In the professional services industry, one of the key metrics for measuring business success is profit. If your business is making a profit then all is well, or is it?
While making a profit is good, fattening up the bottom line is better. There are a number of strategies a business can employ to improve its profit margins. Most commonly, business owners are recommended to examine and make changes to how they price and sell their services, and how they plan and steer incoming and existing work.
One factor that is often overlooked is how good the business is at turning hours into billable hours.
Recovery rates are a business metric that look at just that—they measure what percentage of a team’s billable time can actually be billed to the client, or in this case, time that can be “recovered”. So, what are recovery rates, how can you improve them, and what factors contribute to them?
The recovery rate is calculated by dividing the hours you billed to your client by your team’s billable utilization (the hours that were logged against a billable project) and is expressed as a percentage.
Recovery Rate = (Billed Hours) / (Billable Utilization)
Here’s an example. Your web development team adds a new feature to your client’s website, it takes them a total of 120 hours to complete the work. However, the project was budgeted and billed to your client at $10,000 based on 100 hours at $100/hour. When you divide the 100 hours you billed by the 120 hours your team logged, you get a recovery rate of 80%. (100 / 120 = 0.8 = 80%)
In addition to looking only at the recovery rate, you can bubble up the cost associated with the write-off. In this example your business lost $2,000.
Most commonly, write-offs are a result of a team taking longer to complete work than was originally quoted or when fee discounts are given. It might take longer to complete the work than anticipated because of:
Generally, recovery rates are measured by the billable utilization for a specific person, project or the organization as a whole. Besides a project taking longer to complete than anticipated, there can be additional hidden write-offs further up or down the line.
If we take our first example with the $2000 write-off and expand on it to show the actual time worked and the time paid, we will see a greater discrepancy with an additional $2000 loss resulting from differences between the time worked and time recorded, and time billed and time paid. This results in a total $4000 write off, 30% less of what you should have been paid if you had a higher recovery rate!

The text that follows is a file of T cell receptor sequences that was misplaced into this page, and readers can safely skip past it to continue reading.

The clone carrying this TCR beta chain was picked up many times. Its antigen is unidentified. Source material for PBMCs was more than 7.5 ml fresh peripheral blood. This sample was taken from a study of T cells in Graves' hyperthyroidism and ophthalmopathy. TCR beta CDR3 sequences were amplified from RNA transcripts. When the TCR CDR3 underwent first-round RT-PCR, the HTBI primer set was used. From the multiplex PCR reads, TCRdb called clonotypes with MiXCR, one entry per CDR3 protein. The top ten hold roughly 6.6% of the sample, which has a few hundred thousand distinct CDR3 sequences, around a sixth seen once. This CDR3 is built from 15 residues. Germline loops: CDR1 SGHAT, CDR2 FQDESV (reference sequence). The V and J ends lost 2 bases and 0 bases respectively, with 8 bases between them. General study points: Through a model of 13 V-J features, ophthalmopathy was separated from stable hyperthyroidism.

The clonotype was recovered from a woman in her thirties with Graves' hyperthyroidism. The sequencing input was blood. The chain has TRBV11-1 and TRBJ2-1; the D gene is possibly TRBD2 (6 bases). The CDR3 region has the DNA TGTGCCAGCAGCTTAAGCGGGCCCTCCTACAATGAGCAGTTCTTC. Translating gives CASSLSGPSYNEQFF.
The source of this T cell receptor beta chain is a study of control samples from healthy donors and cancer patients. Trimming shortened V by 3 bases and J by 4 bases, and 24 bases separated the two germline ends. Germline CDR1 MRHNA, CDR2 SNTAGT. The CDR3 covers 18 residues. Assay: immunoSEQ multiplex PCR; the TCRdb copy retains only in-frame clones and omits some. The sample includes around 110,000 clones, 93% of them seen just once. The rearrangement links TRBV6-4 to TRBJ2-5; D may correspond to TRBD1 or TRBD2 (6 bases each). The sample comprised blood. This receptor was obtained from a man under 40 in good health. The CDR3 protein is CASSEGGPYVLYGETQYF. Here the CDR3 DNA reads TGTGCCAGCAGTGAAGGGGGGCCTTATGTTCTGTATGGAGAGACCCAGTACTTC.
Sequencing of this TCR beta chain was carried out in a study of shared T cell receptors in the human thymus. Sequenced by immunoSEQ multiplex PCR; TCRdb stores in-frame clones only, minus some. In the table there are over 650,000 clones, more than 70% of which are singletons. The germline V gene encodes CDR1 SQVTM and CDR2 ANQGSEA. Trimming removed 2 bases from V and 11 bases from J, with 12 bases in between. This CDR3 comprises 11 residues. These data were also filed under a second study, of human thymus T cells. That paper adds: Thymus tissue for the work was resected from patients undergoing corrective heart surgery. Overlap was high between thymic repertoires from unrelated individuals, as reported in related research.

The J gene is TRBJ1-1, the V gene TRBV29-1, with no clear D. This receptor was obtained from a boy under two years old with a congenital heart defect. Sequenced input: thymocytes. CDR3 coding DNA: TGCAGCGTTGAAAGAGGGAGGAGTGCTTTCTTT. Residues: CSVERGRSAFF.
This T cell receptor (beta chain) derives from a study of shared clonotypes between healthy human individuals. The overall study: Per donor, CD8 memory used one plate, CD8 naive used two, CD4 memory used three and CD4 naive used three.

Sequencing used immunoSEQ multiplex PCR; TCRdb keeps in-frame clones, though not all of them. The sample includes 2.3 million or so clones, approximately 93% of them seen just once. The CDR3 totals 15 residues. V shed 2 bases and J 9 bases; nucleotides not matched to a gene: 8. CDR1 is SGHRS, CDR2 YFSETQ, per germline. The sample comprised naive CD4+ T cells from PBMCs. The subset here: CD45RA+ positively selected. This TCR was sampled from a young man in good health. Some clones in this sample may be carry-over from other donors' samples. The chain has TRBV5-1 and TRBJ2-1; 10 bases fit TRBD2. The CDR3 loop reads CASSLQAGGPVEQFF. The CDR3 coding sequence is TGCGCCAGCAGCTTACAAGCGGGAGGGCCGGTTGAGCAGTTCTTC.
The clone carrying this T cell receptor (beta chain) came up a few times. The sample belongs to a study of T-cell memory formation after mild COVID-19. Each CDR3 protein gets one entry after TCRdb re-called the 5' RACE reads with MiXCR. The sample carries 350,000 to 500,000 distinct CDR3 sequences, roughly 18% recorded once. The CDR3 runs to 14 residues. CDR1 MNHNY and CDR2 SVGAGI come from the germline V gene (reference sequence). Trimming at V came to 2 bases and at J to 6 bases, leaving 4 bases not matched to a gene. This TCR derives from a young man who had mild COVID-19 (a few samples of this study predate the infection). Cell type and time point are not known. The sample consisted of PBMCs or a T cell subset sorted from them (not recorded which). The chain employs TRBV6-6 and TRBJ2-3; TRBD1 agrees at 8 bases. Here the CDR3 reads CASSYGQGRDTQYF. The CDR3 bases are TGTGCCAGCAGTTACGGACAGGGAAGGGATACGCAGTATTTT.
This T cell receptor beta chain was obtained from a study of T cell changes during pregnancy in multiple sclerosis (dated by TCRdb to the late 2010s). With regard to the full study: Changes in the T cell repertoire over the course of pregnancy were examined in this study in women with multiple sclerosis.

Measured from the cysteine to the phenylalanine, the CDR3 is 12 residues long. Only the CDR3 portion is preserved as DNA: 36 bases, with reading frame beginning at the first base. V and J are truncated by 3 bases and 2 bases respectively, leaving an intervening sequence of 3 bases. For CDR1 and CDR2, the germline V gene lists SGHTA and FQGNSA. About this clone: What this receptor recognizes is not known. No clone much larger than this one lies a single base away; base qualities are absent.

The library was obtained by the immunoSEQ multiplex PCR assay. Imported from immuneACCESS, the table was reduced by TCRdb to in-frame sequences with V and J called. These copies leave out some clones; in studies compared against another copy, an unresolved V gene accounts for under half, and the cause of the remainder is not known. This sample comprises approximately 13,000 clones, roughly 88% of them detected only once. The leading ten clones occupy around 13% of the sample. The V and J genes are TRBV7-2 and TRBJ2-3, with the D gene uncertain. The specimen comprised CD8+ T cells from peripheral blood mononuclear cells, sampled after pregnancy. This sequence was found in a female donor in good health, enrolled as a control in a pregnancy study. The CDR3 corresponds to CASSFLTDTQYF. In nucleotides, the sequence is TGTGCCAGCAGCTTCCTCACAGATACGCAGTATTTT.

When looking at time worked and time recorded, write-offs are very difficult to spot and measure. Most commonly they occur due to sloppy time-keeping practices or an employee not wanting to record hours they actually worked because of inexperience, competition with other team members or fear of “looking bad”.
To keep the gap between time worked and time recorded at a minimum, make sure your team records their hours at the end of the day while they can still remember what they did.
Build a work culture of trust and mutual respect. Remind your employees why correct time keeping is important for the overall health of the business and encourage them to speak up and ask for help when needed.
Once you’ve reconciled your team’s hours and sent off the bill, there are times when your client might disagree with the billed work. This can be for many reasons, but often is a case of unmet milestones and expectations. Clients are known then to ask for hours to be chopped off the bill. If you decide to give a 10% discount to smooth over the billing, it results in an additional write off. If we use our example from above, this 10% discount would give a $1000 write-off, totaling $4000 in write-offs.
Getting around write-offs at this level goes back to setting clear expectations up front and establishing solid communication channels and regular check-ins with your client.
You deserve to be paid for the work you and your team do, so start measuring your recovery rates today and review your projects regularly. Look at projects with poor recovery rates, analyze where things went wrong and come up with a plan on how to minimize revenue shortfalls in the future. Likewise, take a look at your projects with great recovery rates and see how you can apply what went well to all your projects across the entire organization.
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